The new label says that the product "shields and protects against surface skin damage" and with "regular use may help prevent lines and wrinkles due to overexposure of the sun."

Not all manufacturers have been so responsive to the FDA, whose officials acknowledge that monitoring the cosmetics industry is not a high priority. "I don't keep up on this on a day-to-day basis," Michels said. "Frankly, this issue is not something that FDA has unleashed all its resources on."

The reason, according to former FDA Commissioner Frank Young, is simple: "To tell you the truth," he told a congressional subcommittee on cosmetics safety in 1988, "our agency is dealing with overwhelming problems: AIDS, salmonella in eggs, pesticides and toxic chemicals in foods. Cosmetics are . . . on balance safer than the other products we regulate." Beauty That May Be More Than Skin Deep

The FDA's approach to cosmeceutical regulation makes some scientists uneasy. Changing the label without changing the product, said Grove, who tests products for the cosmetics industry, does not address the fact that many new products can really do what they say they can. Their ability to permeate the skin and change cell structure still makes them closer to drugs than to cosmetics, he said, despite what the labels say.

He cited the Estee Lauder product called Night Repair Cellular Recovery Complex as an example of a skin cream that appears to be a cosmeceutical. The product's label says it can undo the DNA damage caused by the sun. "Laboratory tests show a 37 to 38 percent rate of increase in the natural repair of cells" damaged by ultraviolet light exposure, according to the label.

"If such claims are true," said Grove, "this is a real medical breakthrough, something that can help people with medical syndromes like xeroderma pigmentosum, {a rare disease resulting from extreme sun sensitivity that causes premature aging} caused by a problem with DNA repair."

Similar breakthroughs may be occurring throughout the cosmetics industry. Some products contain ingredients that can switch on fibroblasts, the cells that manufacture the deep-layer skin cells -- collagen and elastin -- that provide structural support to the skin and that weaken with age.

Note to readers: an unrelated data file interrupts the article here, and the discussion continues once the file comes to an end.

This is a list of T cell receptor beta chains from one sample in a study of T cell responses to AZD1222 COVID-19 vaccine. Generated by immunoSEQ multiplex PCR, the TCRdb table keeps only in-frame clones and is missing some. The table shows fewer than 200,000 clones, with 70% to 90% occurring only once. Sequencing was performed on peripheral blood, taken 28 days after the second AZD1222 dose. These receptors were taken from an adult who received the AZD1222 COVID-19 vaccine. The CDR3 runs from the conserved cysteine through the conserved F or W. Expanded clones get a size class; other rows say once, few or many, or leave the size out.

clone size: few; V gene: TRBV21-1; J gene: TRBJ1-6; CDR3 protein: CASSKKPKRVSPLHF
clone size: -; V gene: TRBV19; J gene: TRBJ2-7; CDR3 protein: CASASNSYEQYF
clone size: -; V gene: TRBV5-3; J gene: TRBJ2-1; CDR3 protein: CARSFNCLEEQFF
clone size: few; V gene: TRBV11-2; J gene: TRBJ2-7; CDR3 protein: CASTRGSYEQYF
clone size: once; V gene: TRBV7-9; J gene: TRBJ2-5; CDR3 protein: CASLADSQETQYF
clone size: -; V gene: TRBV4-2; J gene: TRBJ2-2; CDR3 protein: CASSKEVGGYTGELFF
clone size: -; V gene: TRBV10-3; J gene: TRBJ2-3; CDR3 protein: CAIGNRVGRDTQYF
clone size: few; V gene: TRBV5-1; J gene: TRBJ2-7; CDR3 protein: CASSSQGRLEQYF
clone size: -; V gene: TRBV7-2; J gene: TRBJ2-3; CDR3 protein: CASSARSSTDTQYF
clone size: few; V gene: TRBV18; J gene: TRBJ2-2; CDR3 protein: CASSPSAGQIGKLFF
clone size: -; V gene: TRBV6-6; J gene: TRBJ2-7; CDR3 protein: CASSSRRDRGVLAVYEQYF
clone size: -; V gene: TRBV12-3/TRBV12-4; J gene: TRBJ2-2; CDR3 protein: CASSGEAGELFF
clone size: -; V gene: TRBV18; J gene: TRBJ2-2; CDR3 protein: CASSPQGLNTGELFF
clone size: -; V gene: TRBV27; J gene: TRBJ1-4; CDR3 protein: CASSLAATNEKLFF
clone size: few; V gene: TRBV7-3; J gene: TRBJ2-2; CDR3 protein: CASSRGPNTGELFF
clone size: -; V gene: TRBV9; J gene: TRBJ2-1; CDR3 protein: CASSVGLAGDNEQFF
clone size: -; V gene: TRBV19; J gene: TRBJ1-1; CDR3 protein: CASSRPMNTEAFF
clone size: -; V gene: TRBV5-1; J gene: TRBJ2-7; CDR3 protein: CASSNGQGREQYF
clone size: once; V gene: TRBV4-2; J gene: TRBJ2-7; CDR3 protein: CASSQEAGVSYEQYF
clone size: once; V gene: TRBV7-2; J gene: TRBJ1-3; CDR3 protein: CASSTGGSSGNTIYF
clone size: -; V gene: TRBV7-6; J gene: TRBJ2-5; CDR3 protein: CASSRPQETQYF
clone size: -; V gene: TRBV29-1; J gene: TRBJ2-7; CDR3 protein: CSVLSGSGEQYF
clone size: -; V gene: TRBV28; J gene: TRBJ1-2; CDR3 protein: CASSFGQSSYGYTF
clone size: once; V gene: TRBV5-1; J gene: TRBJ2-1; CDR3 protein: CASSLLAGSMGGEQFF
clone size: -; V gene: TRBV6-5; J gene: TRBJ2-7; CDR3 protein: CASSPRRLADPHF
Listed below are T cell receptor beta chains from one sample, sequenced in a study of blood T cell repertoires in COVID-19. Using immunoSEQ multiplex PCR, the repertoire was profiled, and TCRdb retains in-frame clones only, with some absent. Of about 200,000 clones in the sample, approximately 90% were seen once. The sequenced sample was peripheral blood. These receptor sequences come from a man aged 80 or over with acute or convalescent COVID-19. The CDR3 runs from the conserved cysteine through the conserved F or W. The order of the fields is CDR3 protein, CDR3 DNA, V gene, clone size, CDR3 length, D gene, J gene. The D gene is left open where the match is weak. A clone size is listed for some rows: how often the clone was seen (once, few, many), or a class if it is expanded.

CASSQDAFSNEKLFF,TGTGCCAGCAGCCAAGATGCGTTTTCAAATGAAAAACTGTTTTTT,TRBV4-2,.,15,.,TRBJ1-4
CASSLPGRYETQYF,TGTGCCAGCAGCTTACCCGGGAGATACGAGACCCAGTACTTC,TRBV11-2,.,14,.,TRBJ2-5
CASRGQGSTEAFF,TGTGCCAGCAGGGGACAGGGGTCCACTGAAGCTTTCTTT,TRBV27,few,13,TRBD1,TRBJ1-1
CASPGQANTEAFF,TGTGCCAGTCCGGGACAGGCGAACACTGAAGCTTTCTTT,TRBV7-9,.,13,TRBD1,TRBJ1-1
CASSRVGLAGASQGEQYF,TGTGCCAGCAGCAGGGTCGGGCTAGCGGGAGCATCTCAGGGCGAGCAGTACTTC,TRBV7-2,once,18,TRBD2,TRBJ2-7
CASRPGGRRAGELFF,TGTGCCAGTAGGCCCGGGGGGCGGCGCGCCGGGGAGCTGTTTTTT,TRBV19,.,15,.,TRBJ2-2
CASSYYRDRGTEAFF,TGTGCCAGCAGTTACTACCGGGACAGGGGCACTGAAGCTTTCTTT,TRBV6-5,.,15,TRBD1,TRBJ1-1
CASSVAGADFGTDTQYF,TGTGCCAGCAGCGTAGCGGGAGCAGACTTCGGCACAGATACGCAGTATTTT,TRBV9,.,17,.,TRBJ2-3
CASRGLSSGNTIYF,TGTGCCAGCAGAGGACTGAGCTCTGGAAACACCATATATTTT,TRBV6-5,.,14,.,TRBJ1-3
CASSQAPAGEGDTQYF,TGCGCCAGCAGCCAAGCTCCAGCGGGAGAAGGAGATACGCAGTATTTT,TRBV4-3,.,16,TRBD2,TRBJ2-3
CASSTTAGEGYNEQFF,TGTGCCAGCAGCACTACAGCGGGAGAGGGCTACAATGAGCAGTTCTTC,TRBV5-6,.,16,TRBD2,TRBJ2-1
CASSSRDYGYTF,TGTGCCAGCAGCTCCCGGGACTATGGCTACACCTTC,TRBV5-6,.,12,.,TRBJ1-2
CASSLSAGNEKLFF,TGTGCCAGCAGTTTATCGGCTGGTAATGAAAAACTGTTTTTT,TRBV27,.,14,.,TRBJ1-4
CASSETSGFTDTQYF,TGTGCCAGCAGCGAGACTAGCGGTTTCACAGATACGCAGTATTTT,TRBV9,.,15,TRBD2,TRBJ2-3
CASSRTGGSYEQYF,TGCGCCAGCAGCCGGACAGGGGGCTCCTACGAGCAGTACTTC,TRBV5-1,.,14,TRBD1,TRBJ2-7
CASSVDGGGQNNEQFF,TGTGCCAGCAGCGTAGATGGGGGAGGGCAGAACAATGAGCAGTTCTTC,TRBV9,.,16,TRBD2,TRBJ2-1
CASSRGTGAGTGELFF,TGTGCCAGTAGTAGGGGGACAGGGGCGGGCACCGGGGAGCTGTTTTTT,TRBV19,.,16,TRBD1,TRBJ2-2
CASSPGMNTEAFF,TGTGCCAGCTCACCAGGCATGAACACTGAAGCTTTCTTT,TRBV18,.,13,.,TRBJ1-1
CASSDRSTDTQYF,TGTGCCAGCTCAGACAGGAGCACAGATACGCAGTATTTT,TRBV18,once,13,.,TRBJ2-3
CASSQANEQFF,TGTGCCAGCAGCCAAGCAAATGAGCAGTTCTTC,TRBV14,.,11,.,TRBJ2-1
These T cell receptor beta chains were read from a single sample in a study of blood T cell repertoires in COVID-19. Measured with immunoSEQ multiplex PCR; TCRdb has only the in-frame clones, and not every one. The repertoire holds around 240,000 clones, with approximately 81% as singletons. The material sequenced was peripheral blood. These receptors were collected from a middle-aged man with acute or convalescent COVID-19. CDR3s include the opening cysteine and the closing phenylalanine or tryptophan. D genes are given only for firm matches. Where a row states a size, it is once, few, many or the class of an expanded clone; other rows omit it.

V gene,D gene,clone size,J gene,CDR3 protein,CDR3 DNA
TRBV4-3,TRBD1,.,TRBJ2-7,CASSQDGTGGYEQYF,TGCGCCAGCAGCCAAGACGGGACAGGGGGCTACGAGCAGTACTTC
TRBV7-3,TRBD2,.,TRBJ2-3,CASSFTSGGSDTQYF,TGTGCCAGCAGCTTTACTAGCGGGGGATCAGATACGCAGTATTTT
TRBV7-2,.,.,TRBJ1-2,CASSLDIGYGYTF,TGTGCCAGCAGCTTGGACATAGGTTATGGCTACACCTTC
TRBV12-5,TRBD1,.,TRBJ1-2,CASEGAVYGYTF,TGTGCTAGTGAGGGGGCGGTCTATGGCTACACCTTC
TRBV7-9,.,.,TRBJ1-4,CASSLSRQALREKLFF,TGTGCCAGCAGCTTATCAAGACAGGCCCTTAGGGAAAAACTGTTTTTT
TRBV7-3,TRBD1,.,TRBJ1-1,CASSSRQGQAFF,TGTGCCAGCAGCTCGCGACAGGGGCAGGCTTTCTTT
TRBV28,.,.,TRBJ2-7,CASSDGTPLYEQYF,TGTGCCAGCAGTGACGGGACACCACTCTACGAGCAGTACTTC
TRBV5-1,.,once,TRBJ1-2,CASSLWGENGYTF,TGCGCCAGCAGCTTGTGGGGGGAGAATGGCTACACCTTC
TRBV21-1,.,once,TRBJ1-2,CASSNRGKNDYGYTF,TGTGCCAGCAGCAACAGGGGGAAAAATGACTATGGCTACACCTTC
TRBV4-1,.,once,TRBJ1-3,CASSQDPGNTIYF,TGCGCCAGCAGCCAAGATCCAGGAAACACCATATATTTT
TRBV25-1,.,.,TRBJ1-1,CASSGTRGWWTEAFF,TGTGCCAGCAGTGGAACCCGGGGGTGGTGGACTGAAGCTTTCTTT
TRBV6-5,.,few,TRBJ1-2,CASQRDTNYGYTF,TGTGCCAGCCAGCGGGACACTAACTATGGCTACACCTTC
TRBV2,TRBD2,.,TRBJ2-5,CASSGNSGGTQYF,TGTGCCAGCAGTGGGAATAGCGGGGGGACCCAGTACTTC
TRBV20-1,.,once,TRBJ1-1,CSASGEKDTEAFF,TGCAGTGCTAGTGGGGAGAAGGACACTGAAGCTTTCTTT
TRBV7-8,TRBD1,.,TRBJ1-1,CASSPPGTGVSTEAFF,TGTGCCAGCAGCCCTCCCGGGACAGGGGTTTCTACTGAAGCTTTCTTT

Others use a special fatty envelope called a liposome to penetrate the stratum corneum, the surface layer of dead skin cells, and deliver active ingredients directly to the dermis, where new cells are formed. And some can speed the sloughing of surface skin cells to hasten the appearance of fresh cells.

"More sophisticated raw materials are available to manufacturers today that they just didn't have years ago," said Charles Fox, a Fairlawn, N.J., cosmetic chemist who is an industry consultant. "There are materials that can stop or slow the flow of {oil} in skin that is too oily or accelerate it for skin that is too dry. There are enzymes that can affect cell repair. And there are ways to deliver these materials to the living part of the skin, beneath the stratum corneum, so they do penetrate more deeply."

Avon's Znaiden says his company uses vitamin A alcohol, collagen promoters and anti-oxidants in skin-care products like Bioadvance and Collagen Booster. "And we use natural products like grape seed oil and sunflower seed oil, which contain high amounts of linoleic acid needed for good water retention of the skin."

The downside of the ability to change skin structure and function may be the potential to cause problems in the skin and elsewhere in the body. Many women expect transient rashes or irritations when they try a new cream or lotion. But an anti-aging cosmeceutical, some experts theorize, could cause more serious side effects, such as dizziness, headaches or shortness of breath, if the product penetrates deeper into the skin. The Dangers of Cosmetics

To date, the only documented cases of cosmetics-associated health risks have been among hairdressers and manicurists, whose occupational exposure to cosmetic ingredients is unusually high. According to the professional hair care and beauty trades division of the United Food and Commercial Workers International Union, cases of neurological damage, skin disease, upper respiratory infections and miscarriages reported by their members seem to be associated with exposure to cosmetics.